Motor Neurons Created From Stem Cells

Ed. Note: The following is a press release from Mary Ann Liebert, Inc.

LARCHMONT, N.Y--March 29, 2005--For the first time scientists have successfully induced embryonic stem cells to differentiate into motor neurons, ensuring a renewable supply of these critical nerve cells for use in studying neural development and developing novel drugs and regenerative cell therapies to treat motor neuron diseases such as spinal muscular atrophy, as reported in the June issue (Volume 14, Number 3) of Stem Cells and Development, a peer-reviewed journal published by Mary Ann Liebert, Inc. The paper is available free online ahead of publication at www.liebertpub.com/scd.

Soojung Shin, Ph.D., Stephen Dalton, Ph.D., and Steven L. Stice, Ph.D., from the Regenerative BioScience Center at the University of Georgia, grew NIH-approved human embryonic stem cells in culture and induced them to differentiate into motor neuron cells by adding basic fibroblast growth factor, sonic hedgehog protein, and retinoic acid to the culture medium. Based on the growth characteristics and the gene expression patterns of the differentiated cells, the authors determined that 20% to 30% of the cells exhibited a motor neuron phenotype. The authors predict that this percentage will increase as their process is refined.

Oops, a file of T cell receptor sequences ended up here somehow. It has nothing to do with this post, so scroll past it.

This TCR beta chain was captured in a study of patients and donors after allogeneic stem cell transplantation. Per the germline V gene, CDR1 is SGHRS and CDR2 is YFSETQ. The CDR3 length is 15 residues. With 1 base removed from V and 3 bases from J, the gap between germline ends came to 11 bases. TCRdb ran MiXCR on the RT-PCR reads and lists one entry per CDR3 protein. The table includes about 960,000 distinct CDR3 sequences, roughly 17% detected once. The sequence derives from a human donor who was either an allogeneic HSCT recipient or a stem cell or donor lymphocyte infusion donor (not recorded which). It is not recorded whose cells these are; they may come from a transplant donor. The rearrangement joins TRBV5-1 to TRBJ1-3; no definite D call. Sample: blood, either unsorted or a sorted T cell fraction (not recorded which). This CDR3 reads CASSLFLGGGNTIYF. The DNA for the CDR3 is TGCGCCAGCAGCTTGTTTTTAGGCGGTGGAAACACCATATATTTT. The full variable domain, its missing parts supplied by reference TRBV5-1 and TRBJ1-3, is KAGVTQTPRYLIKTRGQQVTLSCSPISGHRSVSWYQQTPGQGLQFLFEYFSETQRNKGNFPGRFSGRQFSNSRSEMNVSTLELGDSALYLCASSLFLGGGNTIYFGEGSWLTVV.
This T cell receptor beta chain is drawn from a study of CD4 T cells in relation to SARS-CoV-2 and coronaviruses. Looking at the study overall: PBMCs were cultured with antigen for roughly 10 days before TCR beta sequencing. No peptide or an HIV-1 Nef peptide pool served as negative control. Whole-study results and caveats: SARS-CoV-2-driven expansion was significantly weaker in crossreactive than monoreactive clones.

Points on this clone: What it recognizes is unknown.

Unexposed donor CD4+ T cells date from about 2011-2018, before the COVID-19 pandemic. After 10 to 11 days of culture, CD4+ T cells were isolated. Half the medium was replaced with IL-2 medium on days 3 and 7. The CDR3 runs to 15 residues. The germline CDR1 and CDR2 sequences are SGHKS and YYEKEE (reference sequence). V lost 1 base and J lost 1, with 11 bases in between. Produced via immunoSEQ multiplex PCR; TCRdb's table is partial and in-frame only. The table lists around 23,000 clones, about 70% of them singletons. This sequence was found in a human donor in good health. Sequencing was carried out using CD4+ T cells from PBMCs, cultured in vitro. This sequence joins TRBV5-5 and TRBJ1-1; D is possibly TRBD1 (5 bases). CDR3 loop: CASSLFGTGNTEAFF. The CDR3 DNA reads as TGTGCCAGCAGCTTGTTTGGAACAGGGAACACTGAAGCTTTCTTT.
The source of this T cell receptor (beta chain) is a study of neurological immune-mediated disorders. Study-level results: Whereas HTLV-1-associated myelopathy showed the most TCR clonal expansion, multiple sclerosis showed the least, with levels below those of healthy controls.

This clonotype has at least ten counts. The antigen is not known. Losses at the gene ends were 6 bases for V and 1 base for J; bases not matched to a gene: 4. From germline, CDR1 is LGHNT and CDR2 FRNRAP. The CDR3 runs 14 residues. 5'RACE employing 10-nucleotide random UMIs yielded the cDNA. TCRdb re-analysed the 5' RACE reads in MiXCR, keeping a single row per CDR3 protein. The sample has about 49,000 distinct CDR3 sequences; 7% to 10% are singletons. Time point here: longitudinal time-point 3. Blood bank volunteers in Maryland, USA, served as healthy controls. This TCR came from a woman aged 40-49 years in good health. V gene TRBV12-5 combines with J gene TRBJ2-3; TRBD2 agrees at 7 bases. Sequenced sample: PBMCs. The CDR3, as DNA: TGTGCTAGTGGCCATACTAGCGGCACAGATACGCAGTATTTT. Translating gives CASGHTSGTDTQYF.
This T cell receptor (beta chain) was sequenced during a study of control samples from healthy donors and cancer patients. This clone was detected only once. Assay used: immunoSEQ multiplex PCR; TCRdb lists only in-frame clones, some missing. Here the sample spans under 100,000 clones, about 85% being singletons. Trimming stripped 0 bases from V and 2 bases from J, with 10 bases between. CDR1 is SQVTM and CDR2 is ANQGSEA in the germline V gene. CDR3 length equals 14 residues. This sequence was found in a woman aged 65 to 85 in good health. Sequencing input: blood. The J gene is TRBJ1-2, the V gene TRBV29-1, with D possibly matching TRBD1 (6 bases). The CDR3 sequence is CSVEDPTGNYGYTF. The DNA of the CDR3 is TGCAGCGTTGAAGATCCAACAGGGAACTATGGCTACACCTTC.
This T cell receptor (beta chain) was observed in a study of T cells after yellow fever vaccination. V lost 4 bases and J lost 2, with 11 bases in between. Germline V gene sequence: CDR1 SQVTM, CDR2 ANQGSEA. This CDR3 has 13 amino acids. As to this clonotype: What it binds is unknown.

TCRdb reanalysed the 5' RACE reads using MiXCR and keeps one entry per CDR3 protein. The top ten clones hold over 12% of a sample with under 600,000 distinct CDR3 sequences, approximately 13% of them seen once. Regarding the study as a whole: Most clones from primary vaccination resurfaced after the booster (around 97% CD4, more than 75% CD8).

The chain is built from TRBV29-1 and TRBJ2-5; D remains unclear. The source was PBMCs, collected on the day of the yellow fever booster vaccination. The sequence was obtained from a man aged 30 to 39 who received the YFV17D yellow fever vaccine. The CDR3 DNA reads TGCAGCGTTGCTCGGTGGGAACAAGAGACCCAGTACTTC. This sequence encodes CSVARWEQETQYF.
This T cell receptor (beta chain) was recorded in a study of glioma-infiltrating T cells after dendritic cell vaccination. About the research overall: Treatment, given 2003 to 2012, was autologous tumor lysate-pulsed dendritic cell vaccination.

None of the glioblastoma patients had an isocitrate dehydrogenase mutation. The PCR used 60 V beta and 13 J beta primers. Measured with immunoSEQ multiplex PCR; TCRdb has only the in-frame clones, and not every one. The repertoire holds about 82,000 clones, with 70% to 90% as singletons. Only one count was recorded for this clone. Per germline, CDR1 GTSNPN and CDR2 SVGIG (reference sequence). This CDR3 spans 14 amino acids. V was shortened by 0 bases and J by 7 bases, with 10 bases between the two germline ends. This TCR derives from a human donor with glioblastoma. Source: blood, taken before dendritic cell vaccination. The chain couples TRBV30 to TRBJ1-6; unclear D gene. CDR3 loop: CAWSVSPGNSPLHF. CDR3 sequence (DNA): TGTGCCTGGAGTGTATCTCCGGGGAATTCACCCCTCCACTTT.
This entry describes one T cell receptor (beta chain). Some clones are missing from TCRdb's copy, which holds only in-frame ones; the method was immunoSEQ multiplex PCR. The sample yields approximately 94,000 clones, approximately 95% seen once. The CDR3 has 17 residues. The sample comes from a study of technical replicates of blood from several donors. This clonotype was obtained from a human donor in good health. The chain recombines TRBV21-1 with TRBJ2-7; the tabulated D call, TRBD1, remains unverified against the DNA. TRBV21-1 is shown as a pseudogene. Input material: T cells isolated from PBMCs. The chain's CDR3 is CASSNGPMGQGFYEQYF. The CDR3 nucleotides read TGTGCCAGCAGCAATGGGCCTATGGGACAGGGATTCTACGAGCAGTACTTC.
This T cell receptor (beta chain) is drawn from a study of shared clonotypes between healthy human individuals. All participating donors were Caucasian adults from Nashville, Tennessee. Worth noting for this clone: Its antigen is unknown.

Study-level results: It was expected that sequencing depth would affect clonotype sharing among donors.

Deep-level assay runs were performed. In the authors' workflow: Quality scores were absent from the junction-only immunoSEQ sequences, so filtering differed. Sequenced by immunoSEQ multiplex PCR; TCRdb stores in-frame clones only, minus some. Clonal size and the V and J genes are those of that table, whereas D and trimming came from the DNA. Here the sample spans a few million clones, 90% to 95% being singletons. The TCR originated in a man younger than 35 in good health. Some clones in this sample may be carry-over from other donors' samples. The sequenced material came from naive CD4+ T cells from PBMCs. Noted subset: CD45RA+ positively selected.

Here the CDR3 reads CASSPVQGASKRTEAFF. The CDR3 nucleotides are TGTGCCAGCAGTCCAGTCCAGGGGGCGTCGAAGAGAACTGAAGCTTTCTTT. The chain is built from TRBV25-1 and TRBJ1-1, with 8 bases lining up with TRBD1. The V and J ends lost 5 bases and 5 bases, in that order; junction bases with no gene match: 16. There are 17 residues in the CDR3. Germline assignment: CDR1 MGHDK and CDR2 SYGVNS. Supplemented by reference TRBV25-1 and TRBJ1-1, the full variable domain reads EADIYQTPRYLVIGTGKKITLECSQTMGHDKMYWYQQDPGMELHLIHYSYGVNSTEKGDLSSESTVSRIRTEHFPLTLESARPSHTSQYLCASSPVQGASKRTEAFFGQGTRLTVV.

The ability to produce a renewable supply of neuroepithelial cells that can be reliably induced to become motor neurons greatly benefits the potential for using embryonic stem cells as therapeutic agents to repair and regenerate neural tissue damaged by trauma or disease.

"The study by Drs. Shin, Dalton, and Slice provides a source of cells that will be useful to elucidate the molecular mechanisms that regulate both the development and survival of motor neurons," states Denis English, Ph.D., Editor-in-Chief of Stem Cells and Development. "While it is possible that cells generated by this method will show therapeutic utility, this goal has been elusive and in all probability will not be attained in the absence of further, persistent study of motor neurons generated from stem cells in culture. This study provides a means to do just that and should facilitate the therapeutic endpoints we seek."

Stem Cells and Development is an authoritative peer-reviewed journal published bimonthly in print and online. The journal is dedicated to communication and objective analysis of developments in the biology, characteristics, and therapeutic utility of stem cells, especially those of the hematopoietic system. A complete table of contents and free sample issue may be viewed online at www.liebertpub.com/scd.

Mary Ann Liebert, Inc., is a privately held, fully integrated media company known for establishing authoritative peer-reviewed journals in many promising areas of science and biomedical research, including Cloning and Stem Cells, Human Gene Therapy, and Tissue Engineering. Its biotechnology trade magazine, Genetic Engineering News (GEN), was the first in its field and is today the industry's most widely read publication worldwide.